Ngaraka: Shrine for Unknown KooriPrint Page Print this page

The art work titled " Ngaraka: Shrine for Unknown Koori" commemorates the thousands of Aborigines whose bodies were removed from their graves and exported to satisfy scientific curiosity about `primitive races`.

The centrepiece of Ngaraka (meaning "backbone" in the Djambarrpuyngu language of Arnhem Land) is a replica of a traditional Aboriginal burial platform on which lies a kangaroo carcass wrapped in paperbark. Metaphorically kangaroos are often thought of in Indigenous religious terms as human beings.On the ground below the platform the artists have piled a thick layer of kangaroo bones—two and a half tonnes of them—in the shape of midden sites. 

Grave-robbing was actively supported by the scientific and medical community from the late 1800s until the 1920s. Today this practice and its underlying theory, social Darwinism, are an embarrassment to the scientific community. All Australian public museums have repatriation programs to return remains to their communities of origin.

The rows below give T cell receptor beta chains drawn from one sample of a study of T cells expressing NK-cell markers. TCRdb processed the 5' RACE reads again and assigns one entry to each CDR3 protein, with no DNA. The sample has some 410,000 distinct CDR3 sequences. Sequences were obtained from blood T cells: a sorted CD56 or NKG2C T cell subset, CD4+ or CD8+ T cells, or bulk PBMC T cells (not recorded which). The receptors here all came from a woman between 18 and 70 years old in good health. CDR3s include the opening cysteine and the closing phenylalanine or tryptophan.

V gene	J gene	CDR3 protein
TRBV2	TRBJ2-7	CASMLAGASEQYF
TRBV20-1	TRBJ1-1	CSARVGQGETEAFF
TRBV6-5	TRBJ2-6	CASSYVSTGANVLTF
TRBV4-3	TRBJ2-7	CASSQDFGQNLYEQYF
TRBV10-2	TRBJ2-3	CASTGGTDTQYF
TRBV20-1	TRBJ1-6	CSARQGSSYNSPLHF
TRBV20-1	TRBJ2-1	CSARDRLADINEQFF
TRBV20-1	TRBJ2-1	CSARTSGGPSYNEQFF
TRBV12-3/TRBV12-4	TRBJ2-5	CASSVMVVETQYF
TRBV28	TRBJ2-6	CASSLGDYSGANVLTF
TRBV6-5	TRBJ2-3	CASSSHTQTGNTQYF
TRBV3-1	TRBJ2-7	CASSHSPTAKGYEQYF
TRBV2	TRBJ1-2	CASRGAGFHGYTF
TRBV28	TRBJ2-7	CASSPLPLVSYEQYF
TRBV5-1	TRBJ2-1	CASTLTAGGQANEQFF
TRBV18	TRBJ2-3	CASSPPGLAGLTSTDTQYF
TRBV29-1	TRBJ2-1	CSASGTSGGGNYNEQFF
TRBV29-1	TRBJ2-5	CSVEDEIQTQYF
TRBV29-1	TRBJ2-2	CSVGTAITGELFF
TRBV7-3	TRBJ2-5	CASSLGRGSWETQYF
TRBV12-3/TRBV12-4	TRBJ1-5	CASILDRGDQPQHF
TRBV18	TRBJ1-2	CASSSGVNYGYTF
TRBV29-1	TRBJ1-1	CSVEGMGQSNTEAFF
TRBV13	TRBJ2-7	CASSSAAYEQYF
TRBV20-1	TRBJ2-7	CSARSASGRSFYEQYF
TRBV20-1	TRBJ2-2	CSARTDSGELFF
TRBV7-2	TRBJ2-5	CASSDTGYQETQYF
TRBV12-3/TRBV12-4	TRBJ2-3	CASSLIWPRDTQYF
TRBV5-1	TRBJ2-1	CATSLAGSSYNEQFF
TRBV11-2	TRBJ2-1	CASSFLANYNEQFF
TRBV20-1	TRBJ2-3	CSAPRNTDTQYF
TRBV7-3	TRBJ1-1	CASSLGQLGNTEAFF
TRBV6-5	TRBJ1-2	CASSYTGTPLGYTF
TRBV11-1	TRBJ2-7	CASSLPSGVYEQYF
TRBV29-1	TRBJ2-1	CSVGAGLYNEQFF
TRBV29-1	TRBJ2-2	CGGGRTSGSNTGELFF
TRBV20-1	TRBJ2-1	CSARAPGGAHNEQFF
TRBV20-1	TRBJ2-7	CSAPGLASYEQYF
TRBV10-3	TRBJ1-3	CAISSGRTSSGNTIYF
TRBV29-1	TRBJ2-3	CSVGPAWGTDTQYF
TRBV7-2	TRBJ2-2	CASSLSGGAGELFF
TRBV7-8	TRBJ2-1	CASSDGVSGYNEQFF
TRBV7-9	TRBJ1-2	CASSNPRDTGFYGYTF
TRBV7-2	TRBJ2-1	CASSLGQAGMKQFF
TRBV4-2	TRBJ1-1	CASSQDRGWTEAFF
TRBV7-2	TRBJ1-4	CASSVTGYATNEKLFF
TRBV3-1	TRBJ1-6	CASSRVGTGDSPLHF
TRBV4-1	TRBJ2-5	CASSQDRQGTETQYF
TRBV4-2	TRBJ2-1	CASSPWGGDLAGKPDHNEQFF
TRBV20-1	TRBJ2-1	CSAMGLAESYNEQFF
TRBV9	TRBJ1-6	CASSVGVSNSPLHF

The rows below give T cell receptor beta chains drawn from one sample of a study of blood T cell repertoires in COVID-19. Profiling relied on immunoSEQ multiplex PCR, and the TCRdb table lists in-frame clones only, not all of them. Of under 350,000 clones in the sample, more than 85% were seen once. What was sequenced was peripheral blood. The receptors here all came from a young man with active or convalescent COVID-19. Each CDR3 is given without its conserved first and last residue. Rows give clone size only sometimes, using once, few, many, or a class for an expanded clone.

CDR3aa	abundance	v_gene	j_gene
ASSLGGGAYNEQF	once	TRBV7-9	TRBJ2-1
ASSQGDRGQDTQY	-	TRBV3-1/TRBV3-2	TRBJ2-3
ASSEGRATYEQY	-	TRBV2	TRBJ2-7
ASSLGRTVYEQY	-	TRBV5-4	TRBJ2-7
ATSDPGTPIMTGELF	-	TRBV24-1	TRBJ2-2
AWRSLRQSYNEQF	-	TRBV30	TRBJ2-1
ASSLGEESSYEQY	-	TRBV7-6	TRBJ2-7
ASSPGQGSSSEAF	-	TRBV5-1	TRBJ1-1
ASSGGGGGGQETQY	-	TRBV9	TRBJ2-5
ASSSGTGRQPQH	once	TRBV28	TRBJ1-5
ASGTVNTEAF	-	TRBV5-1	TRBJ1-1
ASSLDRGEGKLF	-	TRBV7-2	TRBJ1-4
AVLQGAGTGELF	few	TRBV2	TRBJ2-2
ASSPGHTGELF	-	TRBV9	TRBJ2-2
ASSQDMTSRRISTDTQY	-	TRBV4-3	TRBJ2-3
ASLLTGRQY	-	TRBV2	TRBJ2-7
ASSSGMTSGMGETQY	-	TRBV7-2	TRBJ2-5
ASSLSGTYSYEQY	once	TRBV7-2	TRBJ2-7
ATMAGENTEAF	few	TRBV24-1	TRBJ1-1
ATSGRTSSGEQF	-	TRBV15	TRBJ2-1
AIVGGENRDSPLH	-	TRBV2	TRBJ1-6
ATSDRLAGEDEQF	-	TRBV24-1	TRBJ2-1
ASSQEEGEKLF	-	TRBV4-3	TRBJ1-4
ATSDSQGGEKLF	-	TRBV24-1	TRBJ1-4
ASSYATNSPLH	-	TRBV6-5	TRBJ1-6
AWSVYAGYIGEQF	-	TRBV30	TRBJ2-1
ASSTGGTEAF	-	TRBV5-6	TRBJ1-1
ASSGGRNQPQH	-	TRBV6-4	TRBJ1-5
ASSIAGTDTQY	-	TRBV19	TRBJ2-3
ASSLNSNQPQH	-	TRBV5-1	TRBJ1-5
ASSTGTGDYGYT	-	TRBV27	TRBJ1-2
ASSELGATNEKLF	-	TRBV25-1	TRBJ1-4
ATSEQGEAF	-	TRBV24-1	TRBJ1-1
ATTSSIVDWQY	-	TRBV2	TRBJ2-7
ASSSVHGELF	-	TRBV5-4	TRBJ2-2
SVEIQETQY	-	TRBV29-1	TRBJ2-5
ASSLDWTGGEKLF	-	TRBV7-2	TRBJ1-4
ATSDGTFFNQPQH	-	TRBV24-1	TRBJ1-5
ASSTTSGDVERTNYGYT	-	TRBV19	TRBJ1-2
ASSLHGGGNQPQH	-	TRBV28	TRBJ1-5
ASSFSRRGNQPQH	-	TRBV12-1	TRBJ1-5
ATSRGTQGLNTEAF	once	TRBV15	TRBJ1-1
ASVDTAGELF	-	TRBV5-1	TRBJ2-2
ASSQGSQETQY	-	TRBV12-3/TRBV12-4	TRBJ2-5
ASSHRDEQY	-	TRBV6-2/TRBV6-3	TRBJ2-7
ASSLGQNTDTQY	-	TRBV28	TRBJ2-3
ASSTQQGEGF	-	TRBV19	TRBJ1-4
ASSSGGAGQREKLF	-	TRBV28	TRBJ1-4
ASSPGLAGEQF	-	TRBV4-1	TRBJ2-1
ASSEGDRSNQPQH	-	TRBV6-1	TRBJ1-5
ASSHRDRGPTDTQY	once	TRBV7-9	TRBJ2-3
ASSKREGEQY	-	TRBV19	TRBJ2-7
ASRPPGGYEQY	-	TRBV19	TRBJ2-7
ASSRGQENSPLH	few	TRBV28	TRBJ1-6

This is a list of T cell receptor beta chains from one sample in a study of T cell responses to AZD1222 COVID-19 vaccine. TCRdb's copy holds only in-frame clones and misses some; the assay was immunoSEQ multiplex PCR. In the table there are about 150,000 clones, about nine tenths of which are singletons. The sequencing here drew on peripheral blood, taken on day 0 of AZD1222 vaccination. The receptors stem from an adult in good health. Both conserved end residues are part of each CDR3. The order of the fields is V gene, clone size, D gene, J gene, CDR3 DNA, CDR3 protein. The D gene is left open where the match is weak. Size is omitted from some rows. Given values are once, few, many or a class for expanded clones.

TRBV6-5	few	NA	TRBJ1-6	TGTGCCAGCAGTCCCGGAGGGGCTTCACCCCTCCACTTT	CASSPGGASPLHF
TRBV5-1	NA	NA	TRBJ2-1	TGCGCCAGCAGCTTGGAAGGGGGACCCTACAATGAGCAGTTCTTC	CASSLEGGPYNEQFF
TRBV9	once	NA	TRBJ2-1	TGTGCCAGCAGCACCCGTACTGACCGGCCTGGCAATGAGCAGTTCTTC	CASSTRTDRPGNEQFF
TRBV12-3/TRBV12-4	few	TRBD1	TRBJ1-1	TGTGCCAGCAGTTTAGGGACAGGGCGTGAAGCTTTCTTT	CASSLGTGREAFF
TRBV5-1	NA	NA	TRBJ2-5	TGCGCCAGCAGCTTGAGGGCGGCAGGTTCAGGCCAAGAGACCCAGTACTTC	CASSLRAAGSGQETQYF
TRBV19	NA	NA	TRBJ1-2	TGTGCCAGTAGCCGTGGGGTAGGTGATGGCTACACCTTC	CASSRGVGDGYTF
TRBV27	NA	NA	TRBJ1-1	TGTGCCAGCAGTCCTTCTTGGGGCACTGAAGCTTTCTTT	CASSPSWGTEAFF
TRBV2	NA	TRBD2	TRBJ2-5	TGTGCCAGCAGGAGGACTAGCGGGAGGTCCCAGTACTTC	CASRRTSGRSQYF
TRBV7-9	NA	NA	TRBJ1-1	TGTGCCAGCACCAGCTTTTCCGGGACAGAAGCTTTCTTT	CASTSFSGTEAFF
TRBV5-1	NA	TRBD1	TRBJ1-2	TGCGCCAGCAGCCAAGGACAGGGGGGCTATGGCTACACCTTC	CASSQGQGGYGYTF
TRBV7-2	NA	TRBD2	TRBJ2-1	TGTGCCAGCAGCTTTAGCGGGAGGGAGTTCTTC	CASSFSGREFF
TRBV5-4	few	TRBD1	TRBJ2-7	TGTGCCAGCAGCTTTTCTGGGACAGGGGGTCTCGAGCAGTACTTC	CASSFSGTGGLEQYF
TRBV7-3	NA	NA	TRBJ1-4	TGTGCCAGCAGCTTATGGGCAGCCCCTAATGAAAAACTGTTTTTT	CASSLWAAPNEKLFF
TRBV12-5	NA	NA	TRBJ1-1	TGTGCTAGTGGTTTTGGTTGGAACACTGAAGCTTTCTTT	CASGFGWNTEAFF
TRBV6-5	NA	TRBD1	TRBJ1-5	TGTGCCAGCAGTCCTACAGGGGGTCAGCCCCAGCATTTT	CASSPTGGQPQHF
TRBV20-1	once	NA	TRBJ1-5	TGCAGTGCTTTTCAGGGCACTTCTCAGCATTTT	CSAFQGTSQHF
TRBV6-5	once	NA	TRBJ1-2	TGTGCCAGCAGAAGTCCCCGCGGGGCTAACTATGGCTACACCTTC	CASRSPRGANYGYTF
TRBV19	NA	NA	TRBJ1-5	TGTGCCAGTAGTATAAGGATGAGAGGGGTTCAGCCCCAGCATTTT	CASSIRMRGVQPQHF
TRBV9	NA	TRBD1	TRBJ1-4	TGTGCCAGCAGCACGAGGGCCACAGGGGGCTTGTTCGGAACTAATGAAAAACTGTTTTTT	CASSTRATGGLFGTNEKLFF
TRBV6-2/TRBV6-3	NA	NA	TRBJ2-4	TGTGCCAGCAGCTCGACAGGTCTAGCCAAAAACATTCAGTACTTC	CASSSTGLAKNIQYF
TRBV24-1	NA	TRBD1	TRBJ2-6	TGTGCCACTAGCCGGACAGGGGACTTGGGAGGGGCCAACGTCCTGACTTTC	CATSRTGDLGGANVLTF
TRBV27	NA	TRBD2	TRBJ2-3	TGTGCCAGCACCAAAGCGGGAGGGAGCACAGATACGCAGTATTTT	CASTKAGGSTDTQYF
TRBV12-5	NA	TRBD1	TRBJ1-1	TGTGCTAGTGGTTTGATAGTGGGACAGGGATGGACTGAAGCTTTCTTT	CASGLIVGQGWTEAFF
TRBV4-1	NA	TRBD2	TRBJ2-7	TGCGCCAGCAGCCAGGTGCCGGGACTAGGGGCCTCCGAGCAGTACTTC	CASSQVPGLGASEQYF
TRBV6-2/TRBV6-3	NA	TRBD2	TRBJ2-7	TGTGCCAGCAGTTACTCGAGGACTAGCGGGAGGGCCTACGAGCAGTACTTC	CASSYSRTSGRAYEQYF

Address:Balmain Road, Sydney College of the Arts, Rozelle, 2039
GPS Coordinates:Lat: -33.866111
Long: 151.165833
Note: GPS Coordinates are approximate.
View Google Map


Monument Type:Art
Monument Theme:Culture
Designer:Djon Mundine, Fiona Foley, Joe Huist
Source: MA
Monument details supplied by Monument Australia - www.monumentaustralia.org.au
Proudly sponsored by UBC Web Design